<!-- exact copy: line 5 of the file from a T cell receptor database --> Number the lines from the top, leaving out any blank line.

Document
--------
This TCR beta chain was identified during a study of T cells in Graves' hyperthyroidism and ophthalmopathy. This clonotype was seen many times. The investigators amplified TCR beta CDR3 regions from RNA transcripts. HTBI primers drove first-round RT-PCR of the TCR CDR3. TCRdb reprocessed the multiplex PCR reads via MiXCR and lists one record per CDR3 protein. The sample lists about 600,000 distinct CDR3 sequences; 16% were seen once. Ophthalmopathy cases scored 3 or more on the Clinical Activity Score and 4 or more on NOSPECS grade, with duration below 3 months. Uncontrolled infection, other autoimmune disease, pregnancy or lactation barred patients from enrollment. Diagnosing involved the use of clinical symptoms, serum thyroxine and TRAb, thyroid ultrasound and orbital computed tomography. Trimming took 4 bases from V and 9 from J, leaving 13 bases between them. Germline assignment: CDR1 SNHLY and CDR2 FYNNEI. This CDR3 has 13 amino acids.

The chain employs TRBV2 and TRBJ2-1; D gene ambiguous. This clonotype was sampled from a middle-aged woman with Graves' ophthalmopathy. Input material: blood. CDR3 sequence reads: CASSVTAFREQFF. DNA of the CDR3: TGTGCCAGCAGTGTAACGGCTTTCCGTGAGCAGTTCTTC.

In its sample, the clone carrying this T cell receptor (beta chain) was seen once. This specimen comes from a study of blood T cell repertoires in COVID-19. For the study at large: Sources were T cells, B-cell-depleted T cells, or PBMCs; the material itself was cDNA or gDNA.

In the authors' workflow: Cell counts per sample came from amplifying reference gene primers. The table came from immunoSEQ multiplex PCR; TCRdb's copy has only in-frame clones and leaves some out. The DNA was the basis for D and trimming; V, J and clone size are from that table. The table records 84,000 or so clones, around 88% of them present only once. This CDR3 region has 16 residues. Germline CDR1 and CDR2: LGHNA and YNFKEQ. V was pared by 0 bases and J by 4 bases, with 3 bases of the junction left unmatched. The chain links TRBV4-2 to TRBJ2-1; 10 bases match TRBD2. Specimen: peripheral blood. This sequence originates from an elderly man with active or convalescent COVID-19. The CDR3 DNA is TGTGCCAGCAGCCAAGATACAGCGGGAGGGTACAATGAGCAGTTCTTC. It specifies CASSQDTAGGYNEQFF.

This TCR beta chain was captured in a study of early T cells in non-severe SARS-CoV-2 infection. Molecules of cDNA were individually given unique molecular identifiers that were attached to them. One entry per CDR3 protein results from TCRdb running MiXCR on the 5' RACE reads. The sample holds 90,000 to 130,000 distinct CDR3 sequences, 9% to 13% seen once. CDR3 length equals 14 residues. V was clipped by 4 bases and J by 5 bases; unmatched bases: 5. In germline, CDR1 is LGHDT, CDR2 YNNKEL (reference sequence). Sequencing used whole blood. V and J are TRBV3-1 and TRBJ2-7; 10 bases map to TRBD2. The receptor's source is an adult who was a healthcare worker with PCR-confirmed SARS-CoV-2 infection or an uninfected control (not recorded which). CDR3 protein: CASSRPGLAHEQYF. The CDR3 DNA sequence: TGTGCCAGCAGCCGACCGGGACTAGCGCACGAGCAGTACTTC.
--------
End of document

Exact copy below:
This TCR beta chain was captured in a study of early T cells in non-severe SARS-CoV-2 infection. Molecules of cDNA were individually given unique molecular identifiers that were attached to them. One entry per CDR3 protein results from TCRdb running MiXCR on the 5' RACE reads. The sample holds 90,000 to 130,000 distinct CDR3 sequences, 9% to 13% seen once. CDR3 length equals 14 residues. V was clipped by 4 bases and J by 5 bases; unmatched bases: 5. In germline, CDR1 is LGHDT, CDR2 YNNKEL (reference sequence). Sequencing used whole blood. V and J are TRBV3-1 and TRBJ2-7; 10 bases map to TRBD2. The receptor's source is an adult who was a healthcare worker with PCR-confirmed SARS-CoV-2 infection or an uninfected control (not recorded which). CDR3 protein: CASSRPGLAHEQYF. The CDR3 DNA sequence: TGTGCCAGCAGCCGACCGGGACTAGCGCACGAGCAGTACTTC.